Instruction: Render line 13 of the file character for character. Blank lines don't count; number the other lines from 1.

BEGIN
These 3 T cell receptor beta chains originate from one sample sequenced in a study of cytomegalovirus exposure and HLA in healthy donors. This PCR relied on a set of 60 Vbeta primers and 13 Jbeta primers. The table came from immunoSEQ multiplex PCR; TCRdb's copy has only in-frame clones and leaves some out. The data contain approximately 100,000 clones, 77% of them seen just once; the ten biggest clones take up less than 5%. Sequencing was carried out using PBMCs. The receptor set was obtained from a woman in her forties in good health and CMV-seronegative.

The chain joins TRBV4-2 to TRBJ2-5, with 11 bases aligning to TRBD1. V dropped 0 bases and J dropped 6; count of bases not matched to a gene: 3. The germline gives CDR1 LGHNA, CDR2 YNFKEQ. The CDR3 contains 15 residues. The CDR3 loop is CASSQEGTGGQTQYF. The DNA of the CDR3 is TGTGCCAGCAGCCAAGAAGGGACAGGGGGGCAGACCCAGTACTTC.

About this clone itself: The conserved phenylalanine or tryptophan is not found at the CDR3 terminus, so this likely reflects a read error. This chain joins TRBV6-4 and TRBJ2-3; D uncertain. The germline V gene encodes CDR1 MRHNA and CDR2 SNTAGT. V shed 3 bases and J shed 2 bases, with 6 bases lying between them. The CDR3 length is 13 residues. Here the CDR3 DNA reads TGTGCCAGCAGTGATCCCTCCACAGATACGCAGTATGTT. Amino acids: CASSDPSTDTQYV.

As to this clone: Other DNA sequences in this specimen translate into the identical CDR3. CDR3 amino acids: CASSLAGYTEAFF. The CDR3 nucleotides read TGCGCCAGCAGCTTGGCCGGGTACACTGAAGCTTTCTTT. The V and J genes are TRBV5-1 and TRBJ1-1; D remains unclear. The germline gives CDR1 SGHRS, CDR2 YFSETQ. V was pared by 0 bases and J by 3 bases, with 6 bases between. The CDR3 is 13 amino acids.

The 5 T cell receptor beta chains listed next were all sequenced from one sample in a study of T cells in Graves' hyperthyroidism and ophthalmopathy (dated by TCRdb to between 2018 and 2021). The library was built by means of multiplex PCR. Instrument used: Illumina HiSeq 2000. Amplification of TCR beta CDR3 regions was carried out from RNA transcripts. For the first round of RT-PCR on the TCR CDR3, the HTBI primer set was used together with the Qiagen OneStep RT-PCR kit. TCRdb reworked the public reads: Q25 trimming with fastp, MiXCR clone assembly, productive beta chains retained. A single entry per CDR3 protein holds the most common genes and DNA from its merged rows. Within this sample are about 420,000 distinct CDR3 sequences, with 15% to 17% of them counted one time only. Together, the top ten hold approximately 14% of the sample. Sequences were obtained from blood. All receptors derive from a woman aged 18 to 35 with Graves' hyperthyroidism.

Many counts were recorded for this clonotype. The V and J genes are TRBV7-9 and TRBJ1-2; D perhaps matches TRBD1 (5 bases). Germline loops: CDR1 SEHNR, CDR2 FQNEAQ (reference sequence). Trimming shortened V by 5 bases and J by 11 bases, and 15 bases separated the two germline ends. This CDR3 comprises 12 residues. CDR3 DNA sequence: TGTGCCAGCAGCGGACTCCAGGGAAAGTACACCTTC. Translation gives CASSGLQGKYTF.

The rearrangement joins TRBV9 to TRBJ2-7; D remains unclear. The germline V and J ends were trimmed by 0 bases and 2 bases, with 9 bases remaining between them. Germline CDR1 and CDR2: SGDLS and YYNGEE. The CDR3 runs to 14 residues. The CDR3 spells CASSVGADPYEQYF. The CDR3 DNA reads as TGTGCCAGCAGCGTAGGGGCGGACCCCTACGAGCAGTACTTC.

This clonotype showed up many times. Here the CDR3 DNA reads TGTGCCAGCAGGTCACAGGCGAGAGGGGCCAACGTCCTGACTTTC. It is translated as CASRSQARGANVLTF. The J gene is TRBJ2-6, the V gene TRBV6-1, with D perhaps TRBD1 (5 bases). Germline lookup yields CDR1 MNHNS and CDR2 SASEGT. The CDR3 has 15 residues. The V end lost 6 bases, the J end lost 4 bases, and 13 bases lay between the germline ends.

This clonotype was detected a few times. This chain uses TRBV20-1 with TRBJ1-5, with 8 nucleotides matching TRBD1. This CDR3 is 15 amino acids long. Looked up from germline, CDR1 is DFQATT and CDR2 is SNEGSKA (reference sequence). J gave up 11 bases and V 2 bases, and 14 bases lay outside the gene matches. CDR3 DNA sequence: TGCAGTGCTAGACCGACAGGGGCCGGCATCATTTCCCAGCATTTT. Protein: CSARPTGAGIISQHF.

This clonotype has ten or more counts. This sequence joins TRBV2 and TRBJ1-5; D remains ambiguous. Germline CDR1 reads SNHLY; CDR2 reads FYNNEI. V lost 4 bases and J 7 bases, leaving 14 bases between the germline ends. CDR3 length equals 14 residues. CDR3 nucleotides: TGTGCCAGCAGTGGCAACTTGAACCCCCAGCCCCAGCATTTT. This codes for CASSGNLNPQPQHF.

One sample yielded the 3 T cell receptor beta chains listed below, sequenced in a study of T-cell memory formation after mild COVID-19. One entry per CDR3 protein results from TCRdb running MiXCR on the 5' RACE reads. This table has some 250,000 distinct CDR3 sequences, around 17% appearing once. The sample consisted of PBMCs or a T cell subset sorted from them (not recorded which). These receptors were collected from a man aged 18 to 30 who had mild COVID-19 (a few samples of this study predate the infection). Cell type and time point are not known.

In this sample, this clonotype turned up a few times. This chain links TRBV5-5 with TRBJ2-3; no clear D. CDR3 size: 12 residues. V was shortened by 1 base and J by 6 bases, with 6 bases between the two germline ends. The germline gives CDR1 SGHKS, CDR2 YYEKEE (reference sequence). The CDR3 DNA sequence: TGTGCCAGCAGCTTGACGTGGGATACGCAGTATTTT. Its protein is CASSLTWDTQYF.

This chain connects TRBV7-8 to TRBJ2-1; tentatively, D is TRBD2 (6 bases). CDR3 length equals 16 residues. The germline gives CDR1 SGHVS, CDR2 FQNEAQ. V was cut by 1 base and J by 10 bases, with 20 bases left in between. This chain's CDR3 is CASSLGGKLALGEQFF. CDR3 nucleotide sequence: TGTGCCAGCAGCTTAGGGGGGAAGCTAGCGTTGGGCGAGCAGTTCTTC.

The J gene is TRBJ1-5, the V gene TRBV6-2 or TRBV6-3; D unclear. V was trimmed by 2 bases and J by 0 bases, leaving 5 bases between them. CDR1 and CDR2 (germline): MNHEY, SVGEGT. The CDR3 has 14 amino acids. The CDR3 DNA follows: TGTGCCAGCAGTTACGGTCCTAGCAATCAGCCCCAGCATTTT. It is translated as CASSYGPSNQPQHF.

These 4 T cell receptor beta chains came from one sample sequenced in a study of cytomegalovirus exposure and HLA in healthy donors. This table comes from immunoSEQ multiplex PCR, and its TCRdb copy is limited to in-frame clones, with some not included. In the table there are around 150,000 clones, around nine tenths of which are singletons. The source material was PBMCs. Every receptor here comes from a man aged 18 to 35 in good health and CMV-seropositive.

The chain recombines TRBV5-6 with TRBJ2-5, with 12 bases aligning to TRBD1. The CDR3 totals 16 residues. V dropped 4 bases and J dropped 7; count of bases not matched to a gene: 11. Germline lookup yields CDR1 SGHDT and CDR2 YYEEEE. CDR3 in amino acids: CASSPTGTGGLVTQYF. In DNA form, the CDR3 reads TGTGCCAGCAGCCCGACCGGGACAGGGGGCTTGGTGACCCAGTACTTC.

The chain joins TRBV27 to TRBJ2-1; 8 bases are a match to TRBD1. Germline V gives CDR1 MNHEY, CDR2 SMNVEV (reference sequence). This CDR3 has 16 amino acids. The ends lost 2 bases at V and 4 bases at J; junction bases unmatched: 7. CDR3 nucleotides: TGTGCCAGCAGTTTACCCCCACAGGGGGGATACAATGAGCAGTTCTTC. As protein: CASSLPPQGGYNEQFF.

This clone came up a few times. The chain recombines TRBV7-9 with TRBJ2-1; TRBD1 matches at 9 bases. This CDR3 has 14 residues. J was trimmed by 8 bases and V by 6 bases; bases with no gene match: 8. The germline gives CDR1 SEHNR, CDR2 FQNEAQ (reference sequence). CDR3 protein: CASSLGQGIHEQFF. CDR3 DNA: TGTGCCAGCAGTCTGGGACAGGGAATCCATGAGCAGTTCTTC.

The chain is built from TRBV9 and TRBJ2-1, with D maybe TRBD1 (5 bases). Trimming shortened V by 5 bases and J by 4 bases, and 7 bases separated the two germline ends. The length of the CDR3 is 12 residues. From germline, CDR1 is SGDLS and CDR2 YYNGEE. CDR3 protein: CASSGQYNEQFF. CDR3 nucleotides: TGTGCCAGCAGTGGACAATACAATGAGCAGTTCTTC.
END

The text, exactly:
This chain connects TRBV7-8 to TRBJ2-1; tentatively, D is TRBD2 (6 bases). CDR3 length equals 16 residues. The germline gives CDR1 SGHVS, CDR2 FQNEAQ. V was cut by 1 base and J by 10 bases, with 20 bases left in between. This chain's CDR3 is CASSLGGKLALGEQFF. CDR3 nucleotide sequence: TGTGCCAGCAGCTTAGGGGGGAAGCTAGCGTTGGGCGAGCAGTTCTTC.